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Conversion Therapy 5: Testing Your Responsive Page

In the last Conversion Therapy blog post we finished converting a fixed width page in to a responsive page in EverWeb. In this final ‘Conversion Therapy’ blog post, we’re going to look at testing your new responsive page and draw some conclusions from the experience of converting pages from one page layout style to another. First, testing…

Why Test Your Responsive Pages?
Testing is a vital function in the process of making your website. If your site doesn’t work properly when it goes live, or when you update your site in future, it will not create a good impression amongst your visitors. This could impact your business or your reputation, or both. You should test your pages no matter what style of page layout you are using, fixed desktop, fixed mobile or responsive. And lastly test everything you can, especially thinks like navigation menus and links. It’s always good for your visitors to land on the page you expect them to when clicking on a link!

Specific Testing of Your Responsive Pages
Perhaps the most crucial test for a responsive page is that everything on the page scales correctly no matter on which device the page is being displayed upon. A responsive page should always fit snugly within the width of the browser. The most common problem with responsive pages is that the page is actually too wide for the browser. You typically see this when viewing the page on smaller, narrower devices such as mobile phone. When viewed on a mobile device, if you can move the page from left to right when in fact you shouldn’t be able to, then you will know that there is an issue with the page design. When scrolling from left to right you may also find that there is a large blank space running down the right side of the page.

There are usually a couple of root causes to this problem: an object that should be full width has been made fixed width by mistake e.g, a TextBox. Select each object in turn that you expect to be a full width object. In the Metrics Inspector, the Full Width checkbox should be checked for each of these objects. The second cause of the problem is where you have a fixed width object that is simply too wide for the page that it is being displayed upon e.g. a 600 pixel wide TextBox placed within a Responsive Row widget will be too wide to display properly within a browser on a mobile phone. Such objects need to have their widths shrunk to fit, in this example the TextBox should be 300 pixels or less wide, or you should put the text in to a widget that can be scaled, e.g. a FlexBox or Text Section widget.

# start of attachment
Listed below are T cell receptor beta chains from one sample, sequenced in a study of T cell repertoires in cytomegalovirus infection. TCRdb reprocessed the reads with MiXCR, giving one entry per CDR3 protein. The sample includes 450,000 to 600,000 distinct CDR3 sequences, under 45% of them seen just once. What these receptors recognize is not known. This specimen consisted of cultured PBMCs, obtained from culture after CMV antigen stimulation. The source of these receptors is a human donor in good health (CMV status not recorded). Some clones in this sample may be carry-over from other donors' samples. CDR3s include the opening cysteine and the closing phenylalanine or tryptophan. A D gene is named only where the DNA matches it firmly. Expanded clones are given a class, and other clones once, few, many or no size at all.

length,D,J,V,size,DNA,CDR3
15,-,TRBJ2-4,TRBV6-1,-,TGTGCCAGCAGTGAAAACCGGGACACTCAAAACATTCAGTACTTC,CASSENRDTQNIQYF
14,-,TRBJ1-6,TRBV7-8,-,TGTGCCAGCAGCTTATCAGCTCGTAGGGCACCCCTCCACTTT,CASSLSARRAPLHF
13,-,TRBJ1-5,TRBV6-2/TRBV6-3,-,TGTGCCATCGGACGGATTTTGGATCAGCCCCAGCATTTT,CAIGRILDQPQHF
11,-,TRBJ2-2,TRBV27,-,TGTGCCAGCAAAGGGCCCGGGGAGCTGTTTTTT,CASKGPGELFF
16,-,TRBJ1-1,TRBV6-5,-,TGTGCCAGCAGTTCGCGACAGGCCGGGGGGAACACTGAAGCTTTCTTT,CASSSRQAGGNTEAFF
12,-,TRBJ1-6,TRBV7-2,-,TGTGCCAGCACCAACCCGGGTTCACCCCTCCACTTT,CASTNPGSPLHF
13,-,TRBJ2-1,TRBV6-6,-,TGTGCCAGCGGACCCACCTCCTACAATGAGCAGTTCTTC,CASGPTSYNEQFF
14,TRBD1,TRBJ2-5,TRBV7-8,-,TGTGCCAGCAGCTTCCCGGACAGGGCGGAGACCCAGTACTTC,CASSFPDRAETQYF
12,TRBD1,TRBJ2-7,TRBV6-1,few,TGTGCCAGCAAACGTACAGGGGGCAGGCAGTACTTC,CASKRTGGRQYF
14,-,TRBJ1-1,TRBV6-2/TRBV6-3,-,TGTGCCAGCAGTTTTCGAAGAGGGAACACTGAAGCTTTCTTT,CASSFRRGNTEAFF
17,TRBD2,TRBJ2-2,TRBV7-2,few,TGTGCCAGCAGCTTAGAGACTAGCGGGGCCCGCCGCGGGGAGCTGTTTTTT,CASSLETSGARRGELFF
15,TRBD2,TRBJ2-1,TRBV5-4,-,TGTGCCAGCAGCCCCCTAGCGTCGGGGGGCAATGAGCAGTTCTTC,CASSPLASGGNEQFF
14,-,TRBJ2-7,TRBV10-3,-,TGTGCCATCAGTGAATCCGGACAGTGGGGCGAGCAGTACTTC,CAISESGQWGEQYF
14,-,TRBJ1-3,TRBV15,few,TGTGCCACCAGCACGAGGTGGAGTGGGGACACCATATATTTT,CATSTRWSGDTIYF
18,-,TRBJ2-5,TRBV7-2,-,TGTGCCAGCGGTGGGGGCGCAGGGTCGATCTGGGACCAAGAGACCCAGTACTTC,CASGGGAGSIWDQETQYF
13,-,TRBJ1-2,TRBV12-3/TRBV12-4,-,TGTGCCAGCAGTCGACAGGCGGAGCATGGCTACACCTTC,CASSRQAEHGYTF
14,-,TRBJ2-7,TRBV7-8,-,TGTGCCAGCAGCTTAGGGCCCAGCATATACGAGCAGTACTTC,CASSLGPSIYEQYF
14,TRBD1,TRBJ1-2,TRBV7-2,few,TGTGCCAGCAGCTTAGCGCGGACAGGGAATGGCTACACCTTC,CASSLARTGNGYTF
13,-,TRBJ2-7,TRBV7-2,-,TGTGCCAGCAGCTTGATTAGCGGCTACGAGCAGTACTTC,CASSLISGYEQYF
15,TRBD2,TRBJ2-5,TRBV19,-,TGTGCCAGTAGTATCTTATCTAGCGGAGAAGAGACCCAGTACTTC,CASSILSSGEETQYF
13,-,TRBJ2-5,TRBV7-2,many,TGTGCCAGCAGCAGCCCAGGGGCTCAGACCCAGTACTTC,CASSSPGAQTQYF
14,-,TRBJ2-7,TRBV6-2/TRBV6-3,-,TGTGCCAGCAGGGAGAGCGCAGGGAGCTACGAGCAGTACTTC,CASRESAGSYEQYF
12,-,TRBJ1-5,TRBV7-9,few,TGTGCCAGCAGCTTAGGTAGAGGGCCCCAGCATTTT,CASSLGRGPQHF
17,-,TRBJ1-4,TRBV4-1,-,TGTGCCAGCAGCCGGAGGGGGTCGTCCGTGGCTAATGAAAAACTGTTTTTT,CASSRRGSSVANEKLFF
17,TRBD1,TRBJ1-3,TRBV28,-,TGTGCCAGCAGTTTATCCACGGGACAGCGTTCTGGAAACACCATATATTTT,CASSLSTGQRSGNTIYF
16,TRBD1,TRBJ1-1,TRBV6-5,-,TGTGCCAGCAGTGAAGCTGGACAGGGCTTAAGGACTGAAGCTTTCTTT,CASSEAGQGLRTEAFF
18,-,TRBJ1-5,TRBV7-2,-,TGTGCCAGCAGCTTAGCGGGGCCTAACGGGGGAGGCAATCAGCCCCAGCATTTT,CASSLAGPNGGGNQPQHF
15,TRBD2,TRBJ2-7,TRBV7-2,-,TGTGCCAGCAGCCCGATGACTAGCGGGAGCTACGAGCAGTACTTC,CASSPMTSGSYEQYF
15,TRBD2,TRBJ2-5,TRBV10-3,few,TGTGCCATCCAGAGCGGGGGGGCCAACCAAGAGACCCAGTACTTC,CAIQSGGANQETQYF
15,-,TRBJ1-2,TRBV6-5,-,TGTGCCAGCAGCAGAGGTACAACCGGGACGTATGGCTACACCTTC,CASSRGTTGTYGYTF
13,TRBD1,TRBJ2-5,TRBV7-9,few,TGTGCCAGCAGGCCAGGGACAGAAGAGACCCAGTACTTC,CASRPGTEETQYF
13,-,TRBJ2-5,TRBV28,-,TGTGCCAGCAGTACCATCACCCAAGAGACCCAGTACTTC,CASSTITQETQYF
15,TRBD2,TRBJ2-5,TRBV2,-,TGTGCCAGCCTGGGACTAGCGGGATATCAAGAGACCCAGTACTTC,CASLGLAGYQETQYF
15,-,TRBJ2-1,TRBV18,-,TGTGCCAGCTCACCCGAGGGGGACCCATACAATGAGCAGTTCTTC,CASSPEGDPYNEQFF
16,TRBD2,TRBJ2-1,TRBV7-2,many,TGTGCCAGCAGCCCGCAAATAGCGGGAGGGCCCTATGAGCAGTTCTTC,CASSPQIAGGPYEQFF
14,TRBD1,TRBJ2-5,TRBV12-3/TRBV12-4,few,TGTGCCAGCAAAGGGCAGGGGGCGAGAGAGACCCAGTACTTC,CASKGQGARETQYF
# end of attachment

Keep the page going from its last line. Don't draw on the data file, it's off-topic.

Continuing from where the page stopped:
To find out more about solving this type of problem, check out EverWeb’s own video ‘Solving Horizontal Page Drift‘.

Targeting Your Testing
When it comes to testing your responsive page, use the responsive tools that come with your web browser to help you. For example, in Google Chrome use Menu-> Tools -> Developer Tools. This will allow you to view the page as if it were being displayed on different device types. If you are using Apple Safari, go to Safari -> Preferences -> Advanced and tick ‘Show develop menu in menubar’ if you don’t see a Develop menu in Safari’s menubar. When the Develop menu is visible select Responsive Design Mode. You will be able to see your page on a variety of Apple device types so, as with Google Chrome, you can test that your responsive page fits all device widths accordingly.

When testing pages in any browser’s responsive design mode, test your page on as many different device types as possible to see how the page will look. We’ve already covered the most common problem on mobile devices in the previous paragraph, but also look for problems on large desktop devices. You may find that the objects on your page are too widely spaced apart so that the page does not look aesthetically pleasing. In this case you may need to look at specifying a maximum content width of objects on the page. Some widgets have this setting e.g. you can set the maximum width of a Responsive Row or FlexBox widget. You can also find this setting in the Metrics Inspector tab. Check out EverWeb’s Maximum Content Width video for more useful information on this featue.

Conclusions
Recreating a responsive page from an existing fixed width page in EverWeb can produce very similar results to the original. Inevitably, there will be some differences between the two page types and you may need to compromise your original design to a degree to suit the new responsive paradigm. Getting to know responsive widgets such as the FlexBox and Text Section widgets will give your responsive design more options. Remember that the two design types are different and in some ways using a responsive page layout will mean learning some new ways of working. If you keep in mind how to avoid some common mistakes, you’ll soon be able to convert your whole fixed width site in to a brand new responsive design!

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